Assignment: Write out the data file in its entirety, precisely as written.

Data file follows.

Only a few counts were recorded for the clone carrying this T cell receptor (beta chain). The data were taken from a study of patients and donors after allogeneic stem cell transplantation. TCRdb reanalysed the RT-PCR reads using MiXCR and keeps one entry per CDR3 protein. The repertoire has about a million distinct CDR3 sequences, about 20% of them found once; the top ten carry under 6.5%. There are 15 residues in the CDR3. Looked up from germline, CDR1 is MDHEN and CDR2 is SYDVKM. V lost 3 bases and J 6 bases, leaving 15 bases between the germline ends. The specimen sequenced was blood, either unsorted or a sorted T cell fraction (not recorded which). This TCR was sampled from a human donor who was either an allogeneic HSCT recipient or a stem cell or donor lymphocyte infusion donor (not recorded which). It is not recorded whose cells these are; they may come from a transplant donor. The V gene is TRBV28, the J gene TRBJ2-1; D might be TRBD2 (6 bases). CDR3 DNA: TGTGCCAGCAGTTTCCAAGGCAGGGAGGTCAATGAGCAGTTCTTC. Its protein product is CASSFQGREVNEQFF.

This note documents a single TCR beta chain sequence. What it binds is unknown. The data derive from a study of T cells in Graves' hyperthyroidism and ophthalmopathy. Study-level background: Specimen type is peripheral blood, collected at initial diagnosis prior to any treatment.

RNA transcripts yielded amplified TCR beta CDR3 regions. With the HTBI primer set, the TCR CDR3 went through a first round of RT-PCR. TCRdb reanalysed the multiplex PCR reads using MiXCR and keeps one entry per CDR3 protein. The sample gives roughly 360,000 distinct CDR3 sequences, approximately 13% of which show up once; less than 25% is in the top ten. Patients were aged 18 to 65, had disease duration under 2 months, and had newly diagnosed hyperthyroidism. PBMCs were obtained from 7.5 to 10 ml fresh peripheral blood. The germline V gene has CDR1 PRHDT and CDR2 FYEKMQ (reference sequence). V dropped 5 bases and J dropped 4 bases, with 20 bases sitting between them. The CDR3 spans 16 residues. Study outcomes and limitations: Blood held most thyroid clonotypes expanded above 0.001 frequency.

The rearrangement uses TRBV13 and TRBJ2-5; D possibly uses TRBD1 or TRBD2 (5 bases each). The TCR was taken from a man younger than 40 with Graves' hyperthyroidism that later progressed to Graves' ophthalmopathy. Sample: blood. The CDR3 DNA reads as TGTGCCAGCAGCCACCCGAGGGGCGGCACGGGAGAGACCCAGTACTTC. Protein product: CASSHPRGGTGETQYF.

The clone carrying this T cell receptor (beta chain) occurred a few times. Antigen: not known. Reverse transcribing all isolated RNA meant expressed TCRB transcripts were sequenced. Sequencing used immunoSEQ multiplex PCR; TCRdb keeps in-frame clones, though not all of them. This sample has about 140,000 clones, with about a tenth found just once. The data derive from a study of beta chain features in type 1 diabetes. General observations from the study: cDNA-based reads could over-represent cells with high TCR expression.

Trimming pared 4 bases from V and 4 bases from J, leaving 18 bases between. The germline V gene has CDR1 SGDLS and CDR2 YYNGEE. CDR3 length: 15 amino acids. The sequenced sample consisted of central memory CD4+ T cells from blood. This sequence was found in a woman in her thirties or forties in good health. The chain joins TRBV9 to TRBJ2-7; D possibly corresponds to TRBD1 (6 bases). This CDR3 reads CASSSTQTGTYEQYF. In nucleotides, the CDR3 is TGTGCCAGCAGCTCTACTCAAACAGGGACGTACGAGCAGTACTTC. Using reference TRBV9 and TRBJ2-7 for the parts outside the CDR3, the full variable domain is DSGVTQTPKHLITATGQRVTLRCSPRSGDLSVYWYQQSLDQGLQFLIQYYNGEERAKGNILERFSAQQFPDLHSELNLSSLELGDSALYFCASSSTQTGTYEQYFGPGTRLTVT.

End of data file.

Only a few counts were recorded for the clone carrying this T cell receptor (beta chain). The data were taken from a study of patients and donors after allogeneic stem cell transplantation. TCRdb reanalysed the RT-PCR reads using MiXCR and keeps one entry per CDR3 protein. The repertoire has about a million distinct CDR3 sequences, about 20% of them found once; the top ten carry under 6.5%. There are 15 residues in the CDR3. Looked up from germline, CDR1 is MDHEN and CDR2 is SYDVKM. V lost 3 bases and J 6 bases, leaving 15 bases between the germline ends. The specimen sequenced was blood, either unsorted or a sorted T cell fraction (not recorded which). This TCR was sampled from a human donor who was either an allogeneic HSCT recipient or a stem cell or donor lymphocyte infusion donor (not recorded which). It is not recorded whose cells these are; they may come from a transplant donor. The V gene is TRBV28, the J gene TRBJ2-1; D might be TRBD2 (6 bases). CDR3 DNA: TGTGCCAGCAGTTTCCAAGGCAGGGAGGTCAATGAGCAGTTCTTC. Its protein product is CASSFQGREVNEQFF.

This note documents a single TCR beta chain sequence. What it binds is unknown. The data derive from a study of T cells in Graves' hyperthyroidism and ophthalmopathy. Study-level background: Specimen type is peripheral blood, collected at initial diagnosis prior to any treatment.

RNA transcripts yielded amplified TCR beta CDR3 regions. With the HTBI primer set, the TCR CDR3 went through a first round of RT-PCR. TCRdb reanalysed the multiplex PCR reads using MiXCR and keeps one entry per CDR3 protein. The sample gives roughly 360,000 distinct CDR3 sequences, approximately 13% of which show up once; less than 25% is in the top ten. Patients were aged 18 to 65, had disease duration under 2 months, and had newly diagnosed hyperthyroidism. PBMCs were obtained from 7.5 to 10 ml fresh peripheral blood. The germline V gene has CDR1 PRHDT and CDR2 FYEKMQ (reference sequence). V dropped 5 bases and J dropped 4 bases, with 20 bases sitting between them. The CDR3 spans 16 residues. Study outcomes and limitations: Blood held most thyroid clonotypes expanded above 0.001 frequency.

The rearrangement uses TRBV13 and TRBJ2-5; D possibly uses TRBD1 or TRBD2 (5 bases each). The TCR was taken from a man younger than 40 with Graves' hyperthyroidism that later progressed to Graves' ophthalmopathy. Sample: blood. The CDR3 DNA reads as TGTGCCAGCAGCCACCCGAGGGGCGGCACGGGAGAGACCCAGTACTTC. Protein product: CASSHPRGGTGETQYF.

The clone carrying this T cell receptor (beta chain) occurred a few times. Antigen: not known. Reverse transcribing all isolated RNA meant expressed TCRB transcripts were sequenced. Sequencing used immunoSEQ multiplex PCR; TCRdb keeps in-frame clones, though not all of them. This sample has about 140,000 clones, with about a tenth found just once. The data derive from a study of beta chain features in type 1 diabetes. General observations from the study: cDNA-based reads could over-represent cells with high TCR expression.

Trimming pared 4 bases from V and 4 bases from J, leaving 18 bases between. The germline V gene has CDR1 SGDLS and CDR2 YYNGEE. CDR3 length: 15 amino acids. The sequenced sample consisted of central memory CD4+ T cells from blood. This sequence was found in a woman in her thirties or forties in good health. The chain joins TRBV9 to TRBJ2-7; D possibly corresponds to TRBD1 (6 bases). This CDR3 reads CASSSTQTGTYEQYF. In nucleotides, the CDR3 is TGTGCCAGCAGCTCTACTCAAACAGGGACGTACGAGCAGTACTTC. Using reference TRBV9 and TRBJ2-7 for the parts outside the CDR3, the full variable domain is DSGVTQTPKHLITATGQRVTLRCSPRSGDLSVYWYQQSLDQGLQFLIQYYNGEERAKGNILERFSAQQFPDLHSELNLSSLELGDSALYFCASSSTQTGTYEQYFGPGTRLTVT.